Acarbose

Acarbose is used to treat type 2 diabetes. It slows the digestion of certain foods and prevents too much glucose from entering the blood stream after meals.

Acarbose Overview

Reviewed: October 10, 2013
Updated: 

Acarbose is a prescription medication used to treat type 2 diabetes.

Acarbose belongs to a group of drugs called alpha-glucosidase inhibitors. These work by slowing the action of certain chemicals that digest food, which prevents glucose from being released into the blood stream too quickly after a meal.

This medication comes in tablet form and is taken three times a day, with the first bite of each main meal.

Common side effects of acarbose include abdominal pain, diarrhea, and flatulence.

In combination with other medications to treat diabetes, acarbose can also cause hypoglycemia (low blood sugar), which can cause blurred vision and dizziness. Do not drive or operate heavy machinery until you know how acarbose affects you.

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Acarbose Cautionary Labels

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Uses of Acarbose

Acarbose is a prescription medication used to treat type 2 diabetes along with diet and exercise.

This medication may be prescribed for other uses. Ask your doctor or pharmacist for more information.

Acarbose Brand Names

Acarbose may be found in some form under the following brand names:

Acarbose Drug Class

Acarbose is part of the drug class:

Side Effects of Acarbose

Serious side effects have been reported with acarbose. See the “Acarbose Precautions” section.

Common side effects of acarbose include the following:

  • Abdominal pain
  • Diarrhea
  • Flatulence

This is not a complete list of acarbose side effects. Ask your doctor or pharmacist for more information.

Tell your doctor if you have any side effect that bothers you or that does not go away.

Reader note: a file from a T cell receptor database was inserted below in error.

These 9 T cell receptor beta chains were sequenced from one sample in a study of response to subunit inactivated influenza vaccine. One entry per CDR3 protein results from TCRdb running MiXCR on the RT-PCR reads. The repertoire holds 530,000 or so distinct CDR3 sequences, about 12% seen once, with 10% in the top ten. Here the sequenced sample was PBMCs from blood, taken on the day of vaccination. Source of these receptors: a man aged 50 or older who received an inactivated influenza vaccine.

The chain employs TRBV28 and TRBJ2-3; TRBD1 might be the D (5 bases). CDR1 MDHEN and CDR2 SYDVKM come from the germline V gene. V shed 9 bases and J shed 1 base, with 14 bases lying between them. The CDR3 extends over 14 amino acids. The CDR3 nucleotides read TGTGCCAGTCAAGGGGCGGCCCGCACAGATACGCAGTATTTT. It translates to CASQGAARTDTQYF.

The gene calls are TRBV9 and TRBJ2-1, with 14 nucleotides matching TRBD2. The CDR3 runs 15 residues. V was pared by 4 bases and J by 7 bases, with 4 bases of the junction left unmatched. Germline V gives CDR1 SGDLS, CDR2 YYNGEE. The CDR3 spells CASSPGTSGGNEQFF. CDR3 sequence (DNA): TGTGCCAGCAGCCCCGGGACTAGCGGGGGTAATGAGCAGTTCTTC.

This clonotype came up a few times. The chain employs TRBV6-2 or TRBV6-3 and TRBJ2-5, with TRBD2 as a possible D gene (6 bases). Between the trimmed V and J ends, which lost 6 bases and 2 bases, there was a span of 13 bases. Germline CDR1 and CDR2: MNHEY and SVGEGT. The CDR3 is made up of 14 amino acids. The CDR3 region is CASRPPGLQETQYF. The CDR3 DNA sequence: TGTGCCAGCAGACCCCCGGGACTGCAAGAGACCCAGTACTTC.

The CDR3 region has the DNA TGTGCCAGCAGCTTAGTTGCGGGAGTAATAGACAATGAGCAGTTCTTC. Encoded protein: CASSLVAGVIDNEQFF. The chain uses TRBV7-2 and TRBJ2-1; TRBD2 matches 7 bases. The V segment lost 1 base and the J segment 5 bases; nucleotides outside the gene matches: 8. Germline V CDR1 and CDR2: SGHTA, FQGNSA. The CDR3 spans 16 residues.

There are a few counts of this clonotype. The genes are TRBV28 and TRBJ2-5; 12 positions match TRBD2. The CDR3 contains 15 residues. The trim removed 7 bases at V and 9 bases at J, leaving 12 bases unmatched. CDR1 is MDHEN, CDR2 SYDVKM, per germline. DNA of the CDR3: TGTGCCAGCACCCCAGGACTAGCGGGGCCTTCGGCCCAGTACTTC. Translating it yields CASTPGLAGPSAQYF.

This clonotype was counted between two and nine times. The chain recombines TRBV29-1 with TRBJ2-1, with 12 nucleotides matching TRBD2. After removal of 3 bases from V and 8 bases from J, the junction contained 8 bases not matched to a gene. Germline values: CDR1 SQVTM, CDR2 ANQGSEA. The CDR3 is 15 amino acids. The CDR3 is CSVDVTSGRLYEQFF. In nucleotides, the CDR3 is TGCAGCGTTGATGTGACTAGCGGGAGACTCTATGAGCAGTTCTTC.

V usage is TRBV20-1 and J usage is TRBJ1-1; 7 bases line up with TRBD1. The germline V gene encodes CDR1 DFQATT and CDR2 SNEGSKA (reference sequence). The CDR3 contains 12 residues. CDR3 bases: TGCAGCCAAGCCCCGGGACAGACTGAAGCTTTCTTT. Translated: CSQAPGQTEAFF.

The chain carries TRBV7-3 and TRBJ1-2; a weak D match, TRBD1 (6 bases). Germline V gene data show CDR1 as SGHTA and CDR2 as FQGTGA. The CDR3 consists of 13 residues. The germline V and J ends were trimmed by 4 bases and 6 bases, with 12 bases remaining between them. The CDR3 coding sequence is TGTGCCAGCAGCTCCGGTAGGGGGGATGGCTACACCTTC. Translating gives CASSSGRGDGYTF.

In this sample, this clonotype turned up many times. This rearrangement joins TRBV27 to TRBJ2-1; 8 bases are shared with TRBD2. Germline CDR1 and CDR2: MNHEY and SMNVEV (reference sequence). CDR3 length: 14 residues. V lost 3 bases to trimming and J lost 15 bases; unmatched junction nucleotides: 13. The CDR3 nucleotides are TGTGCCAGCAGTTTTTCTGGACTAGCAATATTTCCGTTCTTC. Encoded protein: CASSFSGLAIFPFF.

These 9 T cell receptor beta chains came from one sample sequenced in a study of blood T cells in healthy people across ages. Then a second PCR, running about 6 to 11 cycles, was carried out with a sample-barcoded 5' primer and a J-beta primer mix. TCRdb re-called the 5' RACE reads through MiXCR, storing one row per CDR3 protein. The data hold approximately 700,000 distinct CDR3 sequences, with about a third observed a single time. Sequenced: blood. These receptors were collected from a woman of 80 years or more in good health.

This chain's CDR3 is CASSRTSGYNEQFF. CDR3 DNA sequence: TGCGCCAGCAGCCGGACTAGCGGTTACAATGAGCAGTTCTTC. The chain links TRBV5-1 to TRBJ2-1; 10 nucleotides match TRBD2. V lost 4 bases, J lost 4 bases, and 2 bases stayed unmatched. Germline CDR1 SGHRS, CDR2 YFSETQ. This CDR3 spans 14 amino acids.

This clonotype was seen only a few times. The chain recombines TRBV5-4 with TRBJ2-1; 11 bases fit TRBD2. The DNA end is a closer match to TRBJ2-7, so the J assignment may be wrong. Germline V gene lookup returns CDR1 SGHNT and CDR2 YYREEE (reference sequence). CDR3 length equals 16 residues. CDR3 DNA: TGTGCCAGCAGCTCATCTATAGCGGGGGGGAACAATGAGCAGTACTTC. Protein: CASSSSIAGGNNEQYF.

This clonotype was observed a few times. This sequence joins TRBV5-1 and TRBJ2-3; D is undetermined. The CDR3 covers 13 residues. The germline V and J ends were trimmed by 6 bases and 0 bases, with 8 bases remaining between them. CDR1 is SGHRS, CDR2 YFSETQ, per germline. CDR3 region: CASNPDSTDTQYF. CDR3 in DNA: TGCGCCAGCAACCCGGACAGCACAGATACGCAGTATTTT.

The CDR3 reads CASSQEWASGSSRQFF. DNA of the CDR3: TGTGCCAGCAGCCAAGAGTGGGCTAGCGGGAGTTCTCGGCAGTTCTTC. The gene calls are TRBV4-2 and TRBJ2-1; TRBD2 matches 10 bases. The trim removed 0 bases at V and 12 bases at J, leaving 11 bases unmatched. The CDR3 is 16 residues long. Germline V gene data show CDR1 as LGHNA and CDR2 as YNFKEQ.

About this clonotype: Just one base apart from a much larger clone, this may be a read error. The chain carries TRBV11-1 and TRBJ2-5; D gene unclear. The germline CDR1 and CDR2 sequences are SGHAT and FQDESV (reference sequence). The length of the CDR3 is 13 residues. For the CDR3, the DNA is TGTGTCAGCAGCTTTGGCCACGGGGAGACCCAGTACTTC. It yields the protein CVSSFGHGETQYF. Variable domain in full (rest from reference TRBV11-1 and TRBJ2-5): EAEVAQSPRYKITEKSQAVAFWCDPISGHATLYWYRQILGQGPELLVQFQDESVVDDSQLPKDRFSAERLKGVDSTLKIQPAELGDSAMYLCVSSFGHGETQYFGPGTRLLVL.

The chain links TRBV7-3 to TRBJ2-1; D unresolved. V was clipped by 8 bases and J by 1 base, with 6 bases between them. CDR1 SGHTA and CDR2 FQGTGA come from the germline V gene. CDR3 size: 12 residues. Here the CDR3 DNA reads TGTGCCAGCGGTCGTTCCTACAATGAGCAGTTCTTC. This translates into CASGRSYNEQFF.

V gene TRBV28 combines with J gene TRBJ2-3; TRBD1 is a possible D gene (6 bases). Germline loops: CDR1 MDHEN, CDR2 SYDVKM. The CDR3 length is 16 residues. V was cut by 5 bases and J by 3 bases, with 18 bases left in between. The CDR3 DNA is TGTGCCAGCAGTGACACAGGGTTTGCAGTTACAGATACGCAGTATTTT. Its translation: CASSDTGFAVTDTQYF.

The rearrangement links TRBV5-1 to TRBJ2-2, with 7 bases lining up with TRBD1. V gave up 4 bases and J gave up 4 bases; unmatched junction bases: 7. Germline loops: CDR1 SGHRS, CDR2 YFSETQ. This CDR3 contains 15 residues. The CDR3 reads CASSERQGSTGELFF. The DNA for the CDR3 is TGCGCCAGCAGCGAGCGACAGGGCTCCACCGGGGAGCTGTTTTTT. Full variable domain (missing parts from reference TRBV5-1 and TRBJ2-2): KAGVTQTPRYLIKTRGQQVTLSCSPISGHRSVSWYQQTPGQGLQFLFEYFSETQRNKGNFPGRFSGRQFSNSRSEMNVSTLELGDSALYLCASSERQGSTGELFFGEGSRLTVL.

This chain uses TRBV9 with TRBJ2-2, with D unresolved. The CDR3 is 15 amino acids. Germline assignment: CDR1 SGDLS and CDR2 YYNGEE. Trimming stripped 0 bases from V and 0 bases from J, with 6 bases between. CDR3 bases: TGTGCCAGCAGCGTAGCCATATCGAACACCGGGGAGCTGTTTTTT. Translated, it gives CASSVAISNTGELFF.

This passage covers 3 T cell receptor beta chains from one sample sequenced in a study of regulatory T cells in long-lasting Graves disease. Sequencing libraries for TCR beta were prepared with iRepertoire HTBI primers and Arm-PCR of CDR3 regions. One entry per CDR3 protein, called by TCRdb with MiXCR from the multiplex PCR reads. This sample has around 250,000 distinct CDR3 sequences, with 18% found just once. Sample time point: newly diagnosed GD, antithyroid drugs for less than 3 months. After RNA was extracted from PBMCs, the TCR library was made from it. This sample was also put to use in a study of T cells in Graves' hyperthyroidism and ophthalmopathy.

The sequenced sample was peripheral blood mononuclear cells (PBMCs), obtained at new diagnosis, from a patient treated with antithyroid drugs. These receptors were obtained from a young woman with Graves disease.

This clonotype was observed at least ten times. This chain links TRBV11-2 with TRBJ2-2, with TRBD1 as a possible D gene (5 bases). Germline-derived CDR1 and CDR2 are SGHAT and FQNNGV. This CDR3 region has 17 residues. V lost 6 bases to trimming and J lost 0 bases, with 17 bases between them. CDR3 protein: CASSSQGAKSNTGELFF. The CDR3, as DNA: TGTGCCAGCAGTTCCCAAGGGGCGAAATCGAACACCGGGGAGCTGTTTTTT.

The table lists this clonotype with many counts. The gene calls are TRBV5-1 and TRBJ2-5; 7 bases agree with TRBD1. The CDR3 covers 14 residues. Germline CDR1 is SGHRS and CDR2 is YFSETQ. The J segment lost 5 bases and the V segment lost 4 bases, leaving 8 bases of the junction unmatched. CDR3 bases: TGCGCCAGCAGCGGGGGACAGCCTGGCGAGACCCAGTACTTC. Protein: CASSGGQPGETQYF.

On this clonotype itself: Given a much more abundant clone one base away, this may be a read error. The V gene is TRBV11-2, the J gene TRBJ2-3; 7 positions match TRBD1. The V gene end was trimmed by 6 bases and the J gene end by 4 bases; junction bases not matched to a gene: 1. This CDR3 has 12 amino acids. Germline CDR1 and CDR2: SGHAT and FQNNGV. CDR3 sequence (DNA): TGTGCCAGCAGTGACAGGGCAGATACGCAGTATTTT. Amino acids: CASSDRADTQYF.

Call your doctor for medical advice about side effects. You may report side effects to the FDA at 1-800-FDA-1088.

Acarbose Interactions

Tell your doctor about all the medicines you take, including prescription and non-prescription medicines, vitamins, and herbal supplements. Especially tell your doctor if you take:

  • other medications for diabetes
  • digoxin (Lanoxin)
  • diuretics ('water pills')
  • estrogens
  • isoniazid
  • medications for high blood pressure or colds
  • oral contraceptives
  • pancreatic enzymes
  • phenytoin (Dilantin)
  • steroids
  • thyroid medications
  • vitamins

This is not a complete list of acarbose drug interactions. Ask your doctor or pharmacist for more information.

Acarbose Precautions

Serious side effects have been reported with acarbose including the following:

 

  • Hypoglycemia. When used in combination with other medications to treat type 2 diabetes, acarbose can cause hypoglycemia (low blood sugar). Tell your healthcare provider right away if you have some or all of the following symptoms of hypoglycemia:
    • shakiness
    • dizziness or lightheadedness
    • sweating
    • nervousness or irritability
    • sudden changes in behavior or mood
    • headache
    • numbness or tingling around the mouth
    • weakness
    • pale skin
    • hunger or thirst
    • clumsy or jerky movements
    • confusion
    • weakness
    • blurred vision

 

Do not take acarbose if you:

  • are allergic to acarbose or to any of its ingredients
  • have diabetic ketoacidosis
  • have cirrhosis